Probes for Mitochondrial Morphology and Function
In addition to energy production, mitochondria help to regulate a wide range of cellular processes and functions. We offer an array of products for studying the diverse role of mitochondria in various cellular pathways and diseases. Described here are probes for mitochondrial morphology, membrane potential, calcium flux, and autophagy.
Mitochondrial morphology is highly variable. This organelle can switch between a fragmented morphology, with many ovoid-shaped mitochondria, and a reticulum, in which the mitochondrion is a single, many-branched structure [1,2]. The number of mitochondria is a function of several variables, including cell type, cell-cycle and differentiation stage, cellular energy level, and overall cell health. The simple act of staining mitochondria and visualizing their morphology can provide a significant amount of information regarding their overall biology and functional state.
Antibodies to the oxidative phosphorylation (OxPhos) complexes can be used to visualize mitochondria when used in conjunction with fluorescent secondary antibodies. We offer a number of well-characterized antibodies against different proteins and epitopes within the OxPhos complexes (Figure 1). These OxPhos-specific antibodies are versatile tools for investigating mitochondrial morphogenesis, as well as for characterizing degenerative diseases such as Alzheimer’s disease and Parkinson’s disease that are associated with defects in mitochondrial function.
As with the OxPhos-specific antibodies, the CellLight Mitochondria-GFP and -RFP reagents localize to the mitochondria independent of mitochondrial membrane potential (Figures 2 and 3). Useful for both live-cell imaging and fixed-cell analyses, these CellLight reagents are prepackaged BacMam expression vectors encoding a fluorescent protein (GFP or RFP) fused to the leader sequence of the mitochondrial protein E1α–pyruvate dehydrogenase. BacMam reagents enable titratable and reproducible expression and high cotransduction efficiency, and they are compatible with many cell types, including those traditionally difficult to transfect such as primary neurons and stem cells.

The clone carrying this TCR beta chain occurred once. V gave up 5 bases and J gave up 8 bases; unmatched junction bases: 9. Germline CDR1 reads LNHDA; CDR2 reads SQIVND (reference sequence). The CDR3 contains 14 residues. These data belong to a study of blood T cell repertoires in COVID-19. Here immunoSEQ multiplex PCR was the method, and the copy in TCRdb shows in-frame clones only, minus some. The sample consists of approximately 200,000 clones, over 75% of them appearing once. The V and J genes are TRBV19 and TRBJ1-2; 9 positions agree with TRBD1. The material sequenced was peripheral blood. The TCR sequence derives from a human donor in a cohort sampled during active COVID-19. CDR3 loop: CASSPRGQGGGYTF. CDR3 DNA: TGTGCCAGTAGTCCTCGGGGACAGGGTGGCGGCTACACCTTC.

We also offer a range of mitochondrion-selective dyes with which to monitor mitochondrial morphology and function. The uptake of mitochondrion-selective dyes is dependent on the mitochondrial membrane potential. These dyes thereby enable researchers to probe mitochondrial activity, localization, and abundance, as well as to monitor changes in membrane potential in response to pharmacological agents that alter mitochondrial function. Conventional stains such as rhodamine 123 and tetramethylrhodamine methyl ester (TMRM) are not maintained in the mitochondrion once its membrane potential is lost, limiting their use in experiments in which cells are subsequently fixed and permeabilized or treated with agents that affect their energetic state. MitoTracker Green FM, Orange CMTMRos, Red CMXRos, and Deep Red FM probes overcome these limitations. Like conventional stains, the MitoTracker probes are sequestered by functioning mitochondria; however, cells stained with these dyes retain their fluorescent staining patterns during subsequent fixation and permeabilization steps. Fluorescent detection reagents for visualizing mitochondria are summarized in Table 1.
Figure 1. Major protein complexes of the oxidative phosphorylation (OxPhos) system, and antibodies (catalog numbers) that recognize them. (click to enlarge)
Table 1. Fluorescent detection reagents for imaging mitochondria.
| Organic dyes
(e.g., MitoTracker, JC-1, and TMRM dyes)
| BacMam-based fluorescent proteins
(e.g., CellLight reagents)
|How they work
||Positively charged dyes localize to actively respiring mitochondria.||Combine targeting sequence–fluorescent protein fusion with the transduction efficiency of BacMam to label organelles independently of function (i.e., pH, mitochondrial membrane potential).||Recognize specific protein target of interest (e.g., anti–OxPhos complex IV).|
||Live-cell imaging applications; some reagents are fixable,* thus compatible with antibody-based imaging applications.||Live-cell imaging applications; fixable,*† thus compatible with antibody-based imaging applications.||Imaging fixed cells or tissue. Compatible with MitoTracker and CellLight reagents.|
||Incubate cells with the reagent for approximately 5–30 min. Dye-specific working concentrations and incubation times are provided in the product’s manual.||The ready-to-use CellLight reagent is added to live cells, followed by an overnight incubation to allow for protein expression.||Cells are fixed and permeabilized, incubated with the antibody for labeling, and visualized with a fluorescently labeled secondary antibody.**|
|* Please consult the product manual or contact technical service for additional information on the fixability of these reagents. † With fluorescent protein constructs, anti-GFP or anti-RFP antibodies can be used to amplify or change the fluorescence signal output. ** Secondary antibody is required if the primary antibody is not directly labeled.|
Determining Mitochondrial Membrane Potential